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While there is undoubtedly something very “passive” about this dispersal of snails—always at the whim of others, be they birds, storms, or tides, traveling under their steam and direction—this isn’t the whole of the story. Deep evolutionary histories have produced these possibilities. Snails’ modes of passive movement only “work” because they have evolved some remarkable traits for dispersal, survival, and reproduction, across and into isolated new lands: from epiphragms that seal them up inside their shells and sticky eggs that can attach themselves to birds and debris, to hermaphroditism, sperm storage, and self-fertilization which all potentially allow a single snail introduced to a new land to begin reproducing. While not all snails can do all of these things, where these traits are present, they are surely a huge advantage. Millions of years and countless generations of more or less successful journeying have selected for those individuals that survived and established themselves best.

There is a profound kind of evolutionary agency at work here, a creative, experimental, adaptive working-out of living forms with particular capacities and propensities. For the most part, individual snails are indeed relatively passive in all this. They’re not, however, irrelevant. The particular actions of those snails that crawled onto a bird, that opted to seal up their apertures, that safely stored away sperm for future use, mattered profoundly. But neither are snails involved in the more active, sometimes even deliberate, dispersal undertaken by many other animals.

Instead, if we pay attention, snails amaze with their capacity to move so far, to spread so widely, while doing so little. This, it seems to me, is one of the real marvels of snail biogeography. Individuals do not need to exert great effort because natural selection has acted for them, acted on them, acted with them, to produce these beings that are so unexpectedly but uniquely suited to a particular form of deep time travel, drifting. From such a perspective, rather than being any kind of deficiency, the highly successful passivity of snails might be seen as a remarkable evolutionary achievement.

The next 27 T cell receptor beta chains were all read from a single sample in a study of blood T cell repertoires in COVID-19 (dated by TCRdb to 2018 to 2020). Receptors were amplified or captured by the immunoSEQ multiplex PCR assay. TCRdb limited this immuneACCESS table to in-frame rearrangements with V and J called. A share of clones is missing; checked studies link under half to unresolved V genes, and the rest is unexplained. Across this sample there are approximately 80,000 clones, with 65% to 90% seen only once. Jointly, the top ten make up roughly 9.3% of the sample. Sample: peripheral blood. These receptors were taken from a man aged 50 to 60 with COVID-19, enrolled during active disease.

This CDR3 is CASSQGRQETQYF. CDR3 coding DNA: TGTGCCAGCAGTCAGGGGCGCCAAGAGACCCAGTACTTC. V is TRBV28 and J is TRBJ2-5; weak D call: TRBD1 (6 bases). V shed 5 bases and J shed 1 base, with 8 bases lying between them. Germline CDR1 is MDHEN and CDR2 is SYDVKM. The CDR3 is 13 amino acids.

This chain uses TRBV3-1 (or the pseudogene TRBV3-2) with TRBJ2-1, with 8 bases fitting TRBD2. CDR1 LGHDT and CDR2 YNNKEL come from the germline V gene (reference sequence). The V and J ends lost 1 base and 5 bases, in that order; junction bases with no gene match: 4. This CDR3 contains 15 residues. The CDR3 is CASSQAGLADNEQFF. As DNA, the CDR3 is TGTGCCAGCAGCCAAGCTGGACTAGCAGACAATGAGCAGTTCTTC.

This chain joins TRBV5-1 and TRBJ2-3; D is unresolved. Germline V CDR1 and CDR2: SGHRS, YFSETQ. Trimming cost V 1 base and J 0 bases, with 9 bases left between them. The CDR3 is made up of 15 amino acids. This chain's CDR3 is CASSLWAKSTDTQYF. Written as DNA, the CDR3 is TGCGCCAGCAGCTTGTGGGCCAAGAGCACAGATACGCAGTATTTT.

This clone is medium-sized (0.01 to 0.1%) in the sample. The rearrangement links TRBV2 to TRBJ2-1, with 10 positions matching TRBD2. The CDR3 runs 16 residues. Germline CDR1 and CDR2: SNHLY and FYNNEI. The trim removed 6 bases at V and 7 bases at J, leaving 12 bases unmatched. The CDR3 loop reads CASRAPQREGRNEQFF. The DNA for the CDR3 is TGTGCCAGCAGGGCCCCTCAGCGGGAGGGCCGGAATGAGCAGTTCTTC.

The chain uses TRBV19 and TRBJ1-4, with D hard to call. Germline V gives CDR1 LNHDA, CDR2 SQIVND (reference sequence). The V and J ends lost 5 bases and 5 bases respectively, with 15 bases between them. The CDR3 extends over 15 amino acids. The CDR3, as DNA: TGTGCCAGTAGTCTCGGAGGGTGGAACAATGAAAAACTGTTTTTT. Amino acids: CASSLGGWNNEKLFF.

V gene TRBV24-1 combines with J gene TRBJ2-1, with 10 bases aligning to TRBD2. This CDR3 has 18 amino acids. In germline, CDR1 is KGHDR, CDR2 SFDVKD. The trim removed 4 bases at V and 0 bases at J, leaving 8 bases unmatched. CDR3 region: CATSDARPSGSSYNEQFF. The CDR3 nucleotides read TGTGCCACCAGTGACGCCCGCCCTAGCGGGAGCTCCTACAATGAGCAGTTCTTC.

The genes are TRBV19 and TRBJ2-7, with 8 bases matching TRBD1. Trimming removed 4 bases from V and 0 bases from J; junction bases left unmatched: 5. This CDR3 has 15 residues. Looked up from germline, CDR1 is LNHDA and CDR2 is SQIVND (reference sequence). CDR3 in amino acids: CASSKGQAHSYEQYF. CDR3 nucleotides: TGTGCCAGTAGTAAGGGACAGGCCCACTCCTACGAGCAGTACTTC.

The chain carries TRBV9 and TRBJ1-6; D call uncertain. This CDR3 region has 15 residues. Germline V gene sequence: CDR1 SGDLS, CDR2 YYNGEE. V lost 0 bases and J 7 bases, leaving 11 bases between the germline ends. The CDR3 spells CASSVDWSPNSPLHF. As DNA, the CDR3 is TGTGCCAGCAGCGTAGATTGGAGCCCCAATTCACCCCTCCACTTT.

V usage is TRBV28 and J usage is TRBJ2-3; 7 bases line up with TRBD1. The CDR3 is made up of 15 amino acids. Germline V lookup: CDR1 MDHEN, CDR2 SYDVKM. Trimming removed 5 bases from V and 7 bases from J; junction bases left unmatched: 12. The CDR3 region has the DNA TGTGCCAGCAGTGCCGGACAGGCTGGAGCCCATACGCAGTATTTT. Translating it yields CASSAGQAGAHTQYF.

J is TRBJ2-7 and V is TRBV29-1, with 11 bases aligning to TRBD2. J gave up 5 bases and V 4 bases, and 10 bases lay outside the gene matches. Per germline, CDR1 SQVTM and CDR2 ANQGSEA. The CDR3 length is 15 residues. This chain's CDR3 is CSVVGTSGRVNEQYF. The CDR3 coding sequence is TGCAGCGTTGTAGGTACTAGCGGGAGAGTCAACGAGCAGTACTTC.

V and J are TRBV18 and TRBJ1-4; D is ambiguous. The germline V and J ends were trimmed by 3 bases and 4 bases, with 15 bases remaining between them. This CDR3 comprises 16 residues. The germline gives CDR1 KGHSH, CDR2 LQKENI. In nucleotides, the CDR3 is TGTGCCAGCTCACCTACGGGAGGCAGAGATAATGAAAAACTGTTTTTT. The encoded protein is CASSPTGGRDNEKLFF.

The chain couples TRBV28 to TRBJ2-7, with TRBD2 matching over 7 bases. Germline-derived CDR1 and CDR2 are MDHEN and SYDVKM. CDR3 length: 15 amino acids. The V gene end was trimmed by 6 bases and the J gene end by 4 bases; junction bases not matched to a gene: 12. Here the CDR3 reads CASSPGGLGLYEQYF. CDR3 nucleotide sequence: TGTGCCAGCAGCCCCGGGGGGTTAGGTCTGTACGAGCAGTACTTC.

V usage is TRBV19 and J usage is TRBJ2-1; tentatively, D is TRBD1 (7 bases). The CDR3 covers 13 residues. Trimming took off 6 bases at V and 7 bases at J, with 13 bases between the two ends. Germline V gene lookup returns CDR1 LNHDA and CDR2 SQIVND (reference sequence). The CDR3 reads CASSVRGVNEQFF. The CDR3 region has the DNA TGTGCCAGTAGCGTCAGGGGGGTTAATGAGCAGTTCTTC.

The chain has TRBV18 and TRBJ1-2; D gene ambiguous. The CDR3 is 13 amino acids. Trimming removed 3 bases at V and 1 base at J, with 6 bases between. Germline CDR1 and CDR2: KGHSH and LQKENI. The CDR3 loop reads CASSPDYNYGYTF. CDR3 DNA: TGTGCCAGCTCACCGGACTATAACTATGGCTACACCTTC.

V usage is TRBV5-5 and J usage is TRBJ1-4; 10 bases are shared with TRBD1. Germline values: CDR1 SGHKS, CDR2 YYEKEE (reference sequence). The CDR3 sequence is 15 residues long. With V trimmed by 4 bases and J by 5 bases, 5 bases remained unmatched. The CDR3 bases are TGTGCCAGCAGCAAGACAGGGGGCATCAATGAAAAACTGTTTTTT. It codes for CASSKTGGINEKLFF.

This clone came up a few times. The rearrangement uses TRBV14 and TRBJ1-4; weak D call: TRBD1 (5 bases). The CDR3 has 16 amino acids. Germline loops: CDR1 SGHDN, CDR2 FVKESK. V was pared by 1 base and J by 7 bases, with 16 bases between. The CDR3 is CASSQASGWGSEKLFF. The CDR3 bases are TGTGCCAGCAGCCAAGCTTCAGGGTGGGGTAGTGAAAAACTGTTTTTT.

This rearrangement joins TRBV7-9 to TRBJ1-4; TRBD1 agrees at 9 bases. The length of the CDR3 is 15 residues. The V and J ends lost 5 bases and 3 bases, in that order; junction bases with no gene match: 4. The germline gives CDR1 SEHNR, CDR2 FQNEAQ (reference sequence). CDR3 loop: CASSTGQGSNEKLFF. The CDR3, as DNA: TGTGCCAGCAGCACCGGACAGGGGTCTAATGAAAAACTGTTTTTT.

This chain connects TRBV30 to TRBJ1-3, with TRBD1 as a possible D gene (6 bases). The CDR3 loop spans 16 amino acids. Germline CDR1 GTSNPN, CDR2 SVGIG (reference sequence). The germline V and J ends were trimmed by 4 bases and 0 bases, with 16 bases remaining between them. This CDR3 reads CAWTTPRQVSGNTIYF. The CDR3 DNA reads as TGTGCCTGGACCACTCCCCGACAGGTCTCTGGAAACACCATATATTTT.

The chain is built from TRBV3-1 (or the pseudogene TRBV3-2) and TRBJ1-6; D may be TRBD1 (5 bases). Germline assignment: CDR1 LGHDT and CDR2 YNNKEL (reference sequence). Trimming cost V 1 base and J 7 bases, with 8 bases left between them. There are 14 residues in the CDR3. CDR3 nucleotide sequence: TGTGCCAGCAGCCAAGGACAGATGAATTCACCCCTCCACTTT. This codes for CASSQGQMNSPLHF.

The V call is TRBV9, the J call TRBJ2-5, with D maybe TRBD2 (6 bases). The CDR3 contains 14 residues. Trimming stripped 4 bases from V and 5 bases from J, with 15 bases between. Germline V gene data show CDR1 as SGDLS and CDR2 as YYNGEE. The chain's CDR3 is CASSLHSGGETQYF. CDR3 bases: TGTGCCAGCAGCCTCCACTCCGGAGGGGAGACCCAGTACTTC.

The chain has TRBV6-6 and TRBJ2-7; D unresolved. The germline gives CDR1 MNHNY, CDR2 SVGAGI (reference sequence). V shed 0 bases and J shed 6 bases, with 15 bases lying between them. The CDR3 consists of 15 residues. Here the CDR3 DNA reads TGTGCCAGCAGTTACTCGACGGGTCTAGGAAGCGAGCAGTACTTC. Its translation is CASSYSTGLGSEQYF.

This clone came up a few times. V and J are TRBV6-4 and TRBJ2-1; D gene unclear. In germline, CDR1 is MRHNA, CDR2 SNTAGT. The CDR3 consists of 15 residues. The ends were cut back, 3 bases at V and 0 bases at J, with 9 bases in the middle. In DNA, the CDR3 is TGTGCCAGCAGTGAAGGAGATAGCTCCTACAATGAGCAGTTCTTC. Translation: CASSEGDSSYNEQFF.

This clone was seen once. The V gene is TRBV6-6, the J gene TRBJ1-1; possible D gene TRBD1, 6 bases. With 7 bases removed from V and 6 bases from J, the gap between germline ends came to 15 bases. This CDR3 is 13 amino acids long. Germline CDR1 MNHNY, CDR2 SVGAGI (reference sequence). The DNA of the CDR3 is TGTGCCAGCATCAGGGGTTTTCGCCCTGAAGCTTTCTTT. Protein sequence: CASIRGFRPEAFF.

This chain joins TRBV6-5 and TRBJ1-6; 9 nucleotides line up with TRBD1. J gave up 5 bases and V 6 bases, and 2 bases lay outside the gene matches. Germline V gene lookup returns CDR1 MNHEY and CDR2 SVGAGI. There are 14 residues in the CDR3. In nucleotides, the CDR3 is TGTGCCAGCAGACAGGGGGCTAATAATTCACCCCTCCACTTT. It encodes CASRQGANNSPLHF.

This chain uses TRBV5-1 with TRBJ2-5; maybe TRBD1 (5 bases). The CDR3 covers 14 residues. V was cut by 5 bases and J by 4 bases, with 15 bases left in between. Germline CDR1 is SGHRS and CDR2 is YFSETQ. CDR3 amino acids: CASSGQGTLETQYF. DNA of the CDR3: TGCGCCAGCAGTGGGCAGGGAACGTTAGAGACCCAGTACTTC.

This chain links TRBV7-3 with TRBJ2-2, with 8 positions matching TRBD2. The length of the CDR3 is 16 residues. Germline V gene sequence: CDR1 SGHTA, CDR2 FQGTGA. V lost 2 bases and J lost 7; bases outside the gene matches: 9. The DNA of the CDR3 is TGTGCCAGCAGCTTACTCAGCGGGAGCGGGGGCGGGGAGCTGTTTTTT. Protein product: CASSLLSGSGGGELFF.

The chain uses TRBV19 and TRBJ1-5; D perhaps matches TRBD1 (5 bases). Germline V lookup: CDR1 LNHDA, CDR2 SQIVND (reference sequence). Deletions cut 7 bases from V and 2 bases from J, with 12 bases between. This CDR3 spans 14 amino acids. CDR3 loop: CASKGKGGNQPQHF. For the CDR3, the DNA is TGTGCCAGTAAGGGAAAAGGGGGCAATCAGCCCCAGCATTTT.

There is so much more to learn here, so much to learn about not just the vectors but the patterns under which dispersal takes place: Are they laid down by atmospheric and oceanic currents, or by the inherited paths of avian migration? And yet to some extent this must remain a space of uncertainty and even mystery. How can one really study processes of biogeography that take place across such vast periods of time and space? As Brenden reminded me, it’s likely that in the history of these islands, on average one successful snail arrival event has taken place every few hundred thousand years. Put simply, it’s not something that any of us are likely to ever see, let alone study, firsthand.

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It is hard to really make sense of the vast, deep-time assemblage of Hawaiian snail life. I imagine it as something like a giant network with strands stretching out across the Pacific Ocean and beyond, extending back over evolutionary and geological time frames. Each strand represents one of hundreds of unique species. Millions of years of unlikely journeys—nestled into a bird’s feathers, or perhaps tucked away in the crevice of a floating log—heading to destinations unknown. Millions of years that have produced these intrepid, even if somewhat unlikely, island dispersers with the reproductive and other adaptations that made these movements possible. These are at least some of the processes that have produced the breathtakingly diverse, utterly unrepeatable assemblage of snail life in Hawai‘i.

To labor to hold this network in mind, however imperfectly, however impossibly, might offer us a glimpse into one of the reasons why these snails matter, and so the significance of what is being lost in their extinction. Doing so might remind us that each of the fragile, fleshy, little individuals of Auriculella diaphana or Achatinella mustelina is not so much a “member” of a species as it is a “participant” in a lineage, one link in a vast, improbable, intergenerational project. These are projects—made up of the lives, histories, and possibilities of diverse snail species—that are today being radically truncated, or simply shorn off, all within the space of a few generations of human life. With them is disappearing countless unique ways of life and the vast evolutionary heritage—to borrow Loren Eiseley’s apt term, the “immense journey”—that they together comprise.

Thom van Dooren is a field philosopher at the University of Sydney and the University of Oslo. He is the author of several books, including Flight Ways: Life and Loss at the Edge of Extinction, “The Wake of Crows: Living and Dying in Shared Worlds,” and A World in a Shell: Snail Stories for a Time of Extinctions,” from which this article is adapted.

Lead image: I Wayan Sumatika / Shutterstock